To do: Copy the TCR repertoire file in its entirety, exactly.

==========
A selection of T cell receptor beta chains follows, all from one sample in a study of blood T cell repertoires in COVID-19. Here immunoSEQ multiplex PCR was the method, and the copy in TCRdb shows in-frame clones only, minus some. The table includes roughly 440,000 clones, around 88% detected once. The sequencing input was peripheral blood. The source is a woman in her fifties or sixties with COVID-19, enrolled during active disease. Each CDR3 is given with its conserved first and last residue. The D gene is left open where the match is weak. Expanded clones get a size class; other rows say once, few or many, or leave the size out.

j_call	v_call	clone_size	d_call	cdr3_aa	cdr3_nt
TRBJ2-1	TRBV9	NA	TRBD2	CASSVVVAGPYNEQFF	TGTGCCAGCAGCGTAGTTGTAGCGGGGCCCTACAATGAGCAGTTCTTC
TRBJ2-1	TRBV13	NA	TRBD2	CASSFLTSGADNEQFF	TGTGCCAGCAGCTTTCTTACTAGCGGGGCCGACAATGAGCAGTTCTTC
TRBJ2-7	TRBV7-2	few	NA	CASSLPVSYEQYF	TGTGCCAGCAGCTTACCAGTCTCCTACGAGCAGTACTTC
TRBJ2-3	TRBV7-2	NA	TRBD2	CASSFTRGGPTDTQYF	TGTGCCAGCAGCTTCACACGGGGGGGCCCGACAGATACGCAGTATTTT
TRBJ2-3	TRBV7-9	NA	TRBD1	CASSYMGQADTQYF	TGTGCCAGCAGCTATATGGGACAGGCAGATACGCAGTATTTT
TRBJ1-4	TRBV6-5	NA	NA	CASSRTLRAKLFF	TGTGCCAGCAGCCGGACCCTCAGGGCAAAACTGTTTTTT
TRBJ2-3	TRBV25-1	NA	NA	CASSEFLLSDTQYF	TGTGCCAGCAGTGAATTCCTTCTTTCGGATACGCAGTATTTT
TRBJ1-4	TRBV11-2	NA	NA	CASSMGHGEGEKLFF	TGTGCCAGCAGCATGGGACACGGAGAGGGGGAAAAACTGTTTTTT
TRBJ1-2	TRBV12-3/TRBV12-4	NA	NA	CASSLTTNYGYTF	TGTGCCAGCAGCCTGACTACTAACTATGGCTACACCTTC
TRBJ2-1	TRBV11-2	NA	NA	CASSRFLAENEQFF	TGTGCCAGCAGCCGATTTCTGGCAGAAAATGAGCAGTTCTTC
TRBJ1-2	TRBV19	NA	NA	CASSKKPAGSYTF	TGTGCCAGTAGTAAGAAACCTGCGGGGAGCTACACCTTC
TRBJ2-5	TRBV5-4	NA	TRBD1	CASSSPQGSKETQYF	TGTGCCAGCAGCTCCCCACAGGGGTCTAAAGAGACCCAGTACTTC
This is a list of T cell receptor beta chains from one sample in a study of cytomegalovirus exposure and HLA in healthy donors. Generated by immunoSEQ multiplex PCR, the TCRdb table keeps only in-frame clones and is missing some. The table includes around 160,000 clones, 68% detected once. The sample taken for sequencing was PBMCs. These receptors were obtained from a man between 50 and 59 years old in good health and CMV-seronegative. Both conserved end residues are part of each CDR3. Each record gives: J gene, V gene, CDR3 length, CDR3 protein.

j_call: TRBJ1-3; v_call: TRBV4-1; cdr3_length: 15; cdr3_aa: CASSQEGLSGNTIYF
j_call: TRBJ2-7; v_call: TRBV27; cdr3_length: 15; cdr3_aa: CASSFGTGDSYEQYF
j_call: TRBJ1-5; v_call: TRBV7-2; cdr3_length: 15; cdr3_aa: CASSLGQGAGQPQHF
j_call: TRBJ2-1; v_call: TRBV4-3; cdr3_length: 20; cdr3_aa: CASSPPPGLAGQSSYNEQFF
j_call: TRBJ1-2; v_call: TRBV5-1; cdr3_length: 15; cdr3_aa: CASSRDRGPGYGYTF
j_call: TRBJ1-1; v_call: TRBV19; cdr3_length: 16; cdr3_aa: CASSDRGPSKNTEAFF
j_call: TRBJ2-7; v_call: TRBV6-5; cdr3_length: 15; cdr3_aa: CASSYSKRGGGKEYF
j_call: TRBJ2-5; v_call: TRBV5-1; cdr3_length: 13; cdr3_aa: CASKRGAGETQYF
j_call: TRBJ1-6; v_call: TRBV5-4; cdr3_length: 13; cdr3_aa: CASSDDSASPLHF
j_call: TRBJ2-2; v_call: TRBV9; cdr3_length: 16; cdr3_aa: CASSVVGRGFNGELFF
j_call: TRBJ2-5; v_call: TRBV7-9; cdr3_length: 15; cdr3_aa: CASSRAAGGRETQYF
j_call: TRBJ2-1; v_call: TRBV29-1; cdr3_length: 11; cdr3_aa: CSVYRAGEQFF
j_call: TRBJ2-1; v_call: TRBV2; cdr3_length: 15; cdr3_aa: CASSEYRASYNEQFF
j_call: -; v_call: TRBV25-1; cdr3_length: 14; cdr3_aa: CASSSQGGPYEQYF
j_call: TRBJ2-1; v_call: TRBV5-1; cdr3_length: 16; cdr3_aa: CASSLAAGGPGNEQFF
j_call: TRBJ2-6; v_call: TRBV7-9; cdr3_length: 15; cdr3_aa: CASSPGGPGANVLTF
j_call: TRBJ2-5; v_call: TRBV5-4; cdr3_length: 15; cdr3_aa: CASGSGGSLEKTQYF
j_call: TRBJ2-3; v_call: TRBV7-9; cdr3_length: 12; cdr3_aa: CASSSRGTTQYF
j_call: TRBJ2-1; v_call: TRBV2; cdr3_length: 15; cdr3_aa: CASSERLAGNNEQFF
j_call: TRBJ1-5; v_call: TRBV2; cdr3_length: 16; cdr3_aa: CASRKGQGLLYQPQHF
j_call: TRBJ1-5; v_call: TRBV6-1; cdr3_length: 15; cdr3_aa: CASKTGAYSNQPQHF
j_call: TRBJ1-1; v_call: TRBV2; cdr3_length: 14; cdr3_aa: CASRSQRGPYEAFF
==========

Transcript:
A selection of T cell receptor beta chains follows, all from one sample in a study of blood T cell repertoires in COVID-19. Here immunoSEQ multiplex PCR was the method, and the copy in TCRdb shows in-frame clones only, minus some. The table includes roughly 440,000 clones, around 88% detected once. The sequencing input was peripheral blood. The source is a woman in her fifties or sixties with COVID-19, enrolled during active disease. Each CDR3 is given with its conserved first and last residue. The D gene is left open where the match is weak. Expanded clones get a size class; other rows say once, few or many, or leave the size out.

j_call	v_call	clone_size	d_call	cdr3_aa	cdr3_nt
TRBJ2-1	TRBV9	NA	TRBD2	CASSVVVAGPYNEQFF	TGTGCCAGCAGCGTAGTTGTAGCGGGGCCCTACAATGAGCAGTTCTTC
TRBJ2-1	TRBV13	NA	TRBD2	CASSFLTSGADNEQFF	TGTGCCAGCAGCTTTCTTACTAGCGGGGCCGACAATGAGCAGTTCTTC
TRBJ2-7	TRBV7-2	few	NA	CASSLPVSYEQYF	TGTGCCAGCAGCTTACCAGTCTCCTACGAGCAGTACTTC
TRBJ2-3	TRBV7-2	NA	TRBD2	CASSFTRGGPTDTQYF	TGTGCCAGCAGCTTCACACGGGGGGGCCCGACAGATACGCAGTATTTT
TRBJ2-3	TRBV7-9	NA	TRBD1	CASSYMGQADTQYF	TGTGCCAGCAGCTATATGGGACAGGCAGATACGCAGTATTTT
TRBJ1-4	TRBV6-5	NA	NA	CASSRTLRAKLFF	TGTGCCAGCAGCCGGACCCTCAGGGCAAAACTGTTTTTT
TRBJ2-3	TRBV25-1	NA	NA	CASSEFLLSDTQYF	TGTGCCAGCAGTGAATTCCTTCTTTCGGATACGCAGTATTTT
TRBJ1-4	TRBV11-2	NA	NA	CASSMGHGEGEKLFF	TGTGCCAGCAGCATGGGACACGGAGAGGGGGAAAAACTGTTTTTT
TRBJ1-2	TRBV12-3/TRBV12-4	NA	NA	CASSLTTNYGYTF	TGTGCCAGCAGCCTGACTACTAACTATGGCTACACCTTC
TRBJ2-1	TRBV11-2	NA	NA	CASSRFLAENEQFF	TGTGCCAGCAGCCGATTTCTGGCAGAAAATGAGCAGTTCTTC
TRBJ1-2	TRBV19	NA	NA	CASSKKPAGSYTF	TGTGCCAGTAGTAAGAAACCTGCGGGGAGCTACACCTTC
TRBJ2-5	TRBV5-4	NA	TRBD1	CASSSPQGSKETQYF	TGTGCCAGCAGCTCCCCACAGGGGTCTAAAGAGACCCAGTACTTC
This is a list of T cell receptor beta chains from one sample in a study of cytomegalovirus exposure and HLA in healthy donors. Generated by immunoSEQ multiplex PCR, the TCRdb table keeps only in-frame clones and is missing some. The table includes around 160,000 clones, 68% detected once. The sample taken for sequencing was PBMCs. These receptors were obtained from a man between 50 and 59 years old in good health and CMV-seronegative. Both conserved end residues are part of each CDR3. Each record gives: J gene, V gene, CDR3 length, CDR3 protein.

j_call: TRBJ1-3; v_call: TRBV4-1; cdr3_length: 15; cdr3_aa: CASSQEGLSGNTIYF
j_call: TRBJ2-7; v_call: TRBV27; cdr3_length: 15; cdr3_aa: CASSFGTGDSYEQYF
j_call: TRBJ1-5; v_call: TRBV7-2; cdr3_length: 15; cdr3_aa: CASSLGQGAGQPQHF
j_call: TRBJ2-1; v_call: TRBV4-3; cdr3_length: 20; cdr3_aa: CASSPPPGLAGQSSYNEQFF
j_call: TRBJ1-2; v_call: TRBV5-1; cdr3_length: 15; cdr3_aa: CASSRDRGPGYGYTF
j_call: TRBJ1-1; v_call: TRBV19; cdr3_length: 16; cdr3_aa: CASSDRGPSKNTEAFF
j_call: TRBJ2-7; v_call: TRBV6-5; cdr3_length: 15; cdr3_aa: CASSYSKRGGGKEYF
j_call: TRBJ2-5; v_call: TRBV5-1; cdr3_length: 13; cdr3_aa: CASKRGAGETQYF
j_call: TRBJ1-6; v_call: TRBV5-4; cdr3_length: 13; cdr3_aa: CASSDDSASPLHF
j_call: TRBJ2-2; v_call: TRBV9; cdr3_length: 16; cdr3_aa: CASSVVGRGFNGELFF
j_call: TRBJ2-5; v_call: TRBV7-9; cdr3_length: 15; cdr3_aa: CASSRAAGGRETQYF
j_call: TRBJ2-1; v_call: TRBV29-1; cdr3_length: 11; cdr3_aa: CSVYRAGEQFF
j_call: TRBJ2-1; v_call: TRBV2; cdr3_length: 15; cdr3_aa: CASSEYRASYNEQFF
j_call: -; v_call: TRBV25-1; cdr3_length: 14; cdr3_aa: CASSSQGGPYEQYF
j_call: TRBJ2-1; v_call: TRBV5-1; cdr3_length: 16; cdr3_aa: CASSLAAGGPGNEQFF
j_call: TRBJ2-6; v_call: TRBV7-9; cdr3_length: 15; cdr3_aa: CASSPGGPGANVLTF
j_call: TRBJ2-5; v_call: TRBV5-4; cdr3_length: 15; cdr3_aa: CASGSGGSLEKTQYF
j_call: TRBJ2-3; v_call: TRBV7-9; cdr3_length: 12; cdr3_aa: CASSSRGTTQYF
j_call: TRBJ2-1; v_call: TRBV2; cdr3_length: 15; cdr3_aa: CASSERLAGNNEQFF
j_call: TRBJ1-5; v_call: TRBV2; cdr3_length: 16; cdr3_aa: CASRKGQGLLYQPQHF
j_call: TRBJ1-5; v_call: TRBV6-1; cdr3_length: 15; cdr3_aa: CASKTGAYSNQPQHF
j_call: TRBJ1-1; v_call: TRBV2; cdr3_length: 14; cdr3_aa: CASRSQRGPYEAFF